Read & React offense can be very unpredictable. In more traditional offenses, it may be easier to use develop an offensive rebounding scheme since players are in more predictable locations. We never know where our players are going to be in any offensive possession. As a result, our offensive rebounding philosophy is based on our transition defensive scheme and not our offense at all.
Typically, we are in a 4 out 1 in alignment. This puts our best rebounder around the basket most of the time. She might be playing out of the high post, but the players that play this position typically hit the glass hard for us. We designate two other players to crash the offensive glass, no matter what “spot” they are in.
We have one player whose responsibility is to pick up the ball as early as possible. This makes her another option for offensive rebounding although her main responsibility is to slow the advancement of the ball up the court. We think of her as half a rebounder since she can’t totally commit to the ball. The fifth player is sprinting back on defense as the first defender back.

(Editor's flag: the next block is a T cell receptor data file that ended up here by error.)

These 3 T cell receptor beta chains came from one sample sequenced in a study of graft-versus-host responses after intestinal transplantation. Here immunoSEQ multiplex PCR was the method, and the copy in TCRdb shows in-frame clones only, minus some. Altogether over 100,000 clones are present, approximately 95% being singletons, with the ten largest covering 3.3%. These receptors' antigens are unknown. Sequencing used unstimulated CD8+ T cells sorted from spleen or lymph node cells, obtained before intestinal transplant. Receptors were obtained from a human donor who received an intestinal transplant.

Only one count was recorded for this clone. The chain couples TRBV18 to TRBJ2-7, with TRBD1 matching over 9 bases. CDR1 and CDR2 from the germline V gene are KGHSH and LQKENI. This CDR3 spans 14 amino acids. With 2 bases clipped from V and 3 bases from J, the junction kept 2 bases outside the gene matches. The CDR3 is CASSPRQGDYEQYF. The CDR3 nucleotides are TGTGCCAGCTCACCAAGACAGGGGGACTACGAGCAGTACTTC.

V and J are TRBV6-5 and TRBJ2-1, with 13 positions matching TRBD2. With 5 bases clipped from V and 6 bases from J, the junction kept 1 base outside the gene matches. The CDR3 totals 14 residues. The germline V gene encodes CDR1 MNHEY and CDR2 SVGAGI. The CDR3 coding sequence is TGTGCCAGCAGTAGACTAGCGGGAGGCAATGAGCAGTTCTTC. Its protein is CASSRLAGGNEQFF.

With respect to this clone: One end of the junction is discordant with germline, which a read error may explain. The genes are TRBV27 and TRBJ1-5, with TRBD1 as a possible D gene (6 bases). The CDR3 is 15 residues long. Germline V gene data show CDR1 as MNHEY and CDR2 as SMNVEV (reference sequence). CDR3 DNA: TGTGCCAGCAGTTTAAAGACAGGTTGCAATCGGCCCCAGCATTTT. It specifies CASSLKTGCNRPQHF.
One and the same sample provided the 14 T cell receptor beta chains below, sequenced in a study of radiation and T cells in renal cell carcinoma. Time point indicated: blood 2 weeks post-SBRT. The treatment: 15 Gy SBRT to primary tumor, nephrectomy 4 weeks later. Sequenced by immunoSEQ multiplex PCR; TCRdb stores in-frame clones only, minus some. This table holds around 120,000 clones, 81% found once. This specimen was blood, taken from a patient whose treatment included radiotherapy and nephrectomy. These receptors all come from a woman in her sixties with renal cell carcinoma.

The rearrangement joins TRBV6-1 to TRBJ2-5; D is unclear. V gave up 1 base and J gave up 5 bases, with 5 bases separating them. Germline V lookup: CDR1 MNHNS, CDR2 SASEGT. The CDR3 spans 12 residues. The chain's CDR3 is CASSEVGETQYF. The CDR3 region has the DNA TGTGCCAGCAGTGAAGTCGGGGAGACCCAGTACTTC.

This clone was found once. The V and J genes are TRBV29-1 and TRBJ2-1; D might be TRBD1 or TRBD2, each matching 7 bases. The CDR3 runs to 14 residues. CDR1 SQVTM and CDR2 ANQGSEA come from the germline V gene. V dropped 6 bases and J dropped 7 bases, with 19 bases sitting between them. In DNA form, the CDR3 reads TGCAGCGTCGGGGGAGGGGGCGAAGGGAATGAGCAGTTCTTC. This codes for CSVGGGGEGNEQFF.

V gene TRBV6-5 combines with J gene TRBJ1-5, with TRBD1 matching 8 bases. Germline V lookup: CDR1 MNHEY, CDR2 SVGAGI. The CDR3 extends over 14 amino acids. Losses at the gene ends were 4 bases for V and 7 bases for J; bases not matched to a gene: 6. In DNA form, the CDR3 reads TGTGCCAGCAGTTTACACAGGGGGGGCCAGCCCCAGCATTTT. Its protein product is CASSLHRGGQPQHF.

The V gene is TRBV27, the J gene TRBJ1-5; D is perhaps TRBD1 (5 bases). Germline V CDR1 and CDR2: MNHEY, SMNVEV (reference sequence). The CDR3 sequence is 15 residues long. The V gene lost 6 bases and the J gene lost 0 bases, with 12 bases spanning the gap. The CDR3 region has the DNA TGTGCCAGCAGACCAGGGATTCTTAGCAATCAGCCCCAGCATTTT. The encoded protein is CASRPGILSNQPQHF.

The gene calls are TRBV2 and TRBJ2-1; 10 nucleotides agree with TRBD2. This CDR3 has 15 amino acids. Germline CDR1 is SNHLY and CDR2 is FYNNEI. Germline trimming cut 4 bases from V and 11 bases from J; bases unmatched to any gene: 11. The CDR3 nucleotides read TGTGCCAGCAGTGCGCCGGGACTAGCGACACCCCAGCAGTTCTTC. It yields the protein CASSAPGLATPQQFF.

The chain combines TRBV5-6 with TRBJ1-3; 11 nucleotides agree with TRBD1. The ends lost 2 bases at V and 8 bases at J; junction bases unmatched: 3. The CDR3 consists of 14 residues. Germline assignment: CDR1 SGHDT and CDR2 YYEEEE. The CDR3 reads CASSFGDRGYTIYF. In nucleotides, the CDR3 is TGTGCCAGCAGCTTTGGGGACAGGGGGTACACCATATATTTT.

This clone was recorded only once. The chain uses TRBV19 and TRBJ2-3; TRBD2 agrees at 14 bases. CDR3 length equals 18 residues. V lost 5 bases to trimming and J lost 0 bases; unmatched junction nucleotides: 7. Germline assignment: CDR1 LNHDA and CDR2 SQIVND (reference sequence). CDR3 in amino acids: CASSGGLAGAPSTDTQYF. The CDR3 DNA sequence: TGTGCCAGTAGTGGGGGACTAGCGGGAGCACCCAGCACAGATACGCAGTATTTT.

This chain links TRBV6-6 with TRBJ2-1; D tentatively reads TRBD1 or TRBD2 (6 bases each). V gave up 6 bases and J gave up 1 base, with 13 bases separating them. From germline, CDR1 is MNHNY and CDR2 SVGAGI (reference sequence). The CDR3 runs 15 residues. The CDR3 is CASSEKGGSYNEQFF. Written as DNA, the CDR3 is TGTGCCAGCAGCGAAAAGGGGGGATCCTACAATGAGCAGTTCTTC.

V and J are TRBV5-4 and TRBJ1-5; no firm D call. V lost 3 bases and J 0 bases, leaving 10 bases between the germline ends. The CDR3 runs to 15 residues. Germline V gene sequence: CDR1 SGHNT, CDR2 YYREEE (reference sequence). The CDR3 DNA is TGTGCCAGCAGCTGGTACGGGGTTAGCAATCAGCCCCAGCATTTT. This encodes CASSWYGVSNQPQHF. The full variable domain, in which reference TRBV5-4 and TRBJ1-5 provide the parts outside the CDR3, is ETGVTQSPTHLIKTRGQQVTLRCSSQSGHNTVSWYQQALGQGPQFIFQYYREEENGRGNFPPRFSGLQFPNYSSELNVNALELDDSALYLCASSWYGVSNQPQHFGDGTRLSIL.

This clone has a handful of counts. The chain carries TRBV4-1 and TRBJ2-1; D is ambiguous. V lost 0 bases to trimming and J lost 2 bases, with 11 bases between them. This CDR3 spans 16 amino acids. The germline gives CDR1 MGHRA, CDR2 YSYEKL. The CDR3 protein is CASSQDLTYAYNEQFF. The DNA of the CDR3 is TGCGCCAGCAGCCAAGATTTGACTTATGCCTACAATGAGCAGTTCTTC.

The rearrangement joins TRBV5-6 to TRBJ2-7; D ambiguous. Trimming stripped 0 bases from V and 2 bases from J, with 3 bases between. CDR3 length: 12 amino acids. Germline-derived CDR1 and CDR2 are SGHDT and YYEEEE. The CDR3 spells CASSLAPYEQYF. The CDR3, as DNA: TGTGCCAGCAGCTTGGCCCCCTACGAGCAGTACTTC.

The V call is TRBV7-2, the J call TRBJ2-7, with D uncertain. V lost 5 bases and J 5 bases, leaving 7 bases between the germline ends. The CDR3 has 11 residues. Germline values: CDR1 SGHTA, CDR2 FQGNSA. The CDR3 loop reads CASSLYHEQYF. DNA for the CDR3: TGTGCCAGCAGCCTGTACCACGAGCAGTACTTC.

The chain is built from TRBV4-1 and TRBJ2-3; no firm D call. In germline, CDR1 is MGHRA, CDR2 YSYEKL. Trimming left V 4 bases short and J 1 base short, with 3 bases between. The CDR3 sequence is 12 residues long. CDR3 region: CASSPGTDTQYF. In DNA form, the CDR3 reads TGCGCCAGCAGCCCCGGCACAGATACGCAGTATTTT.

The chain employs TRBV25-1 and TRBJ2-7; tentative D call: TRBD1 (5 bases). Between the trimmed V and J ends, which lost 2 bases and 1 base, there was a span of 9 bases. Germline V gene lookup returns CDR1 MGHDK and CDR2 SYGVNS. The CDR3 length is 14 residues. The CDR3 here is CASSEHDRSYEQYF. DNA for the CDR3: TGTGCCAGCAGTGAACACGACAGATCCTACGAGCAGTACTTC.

We keep this consistent whether we’re playing man or zone. We want to impact the ball early and often. The idea is to two-fold. We want to reduce our opponent’s fast break opportunities by forcing the ball handler to dribble the ball up the floor instead of pass it. We also want to give our rebounders an extra second to get back on defense.
I’ve talked about how we struggle making shots. This leaves a lot of rebounds up for grabs. Much of our offensive success is based on our players willingness to get second shots or second possessions based on their pursuit of the ball. This is a credit to their competitive nature and athleticism.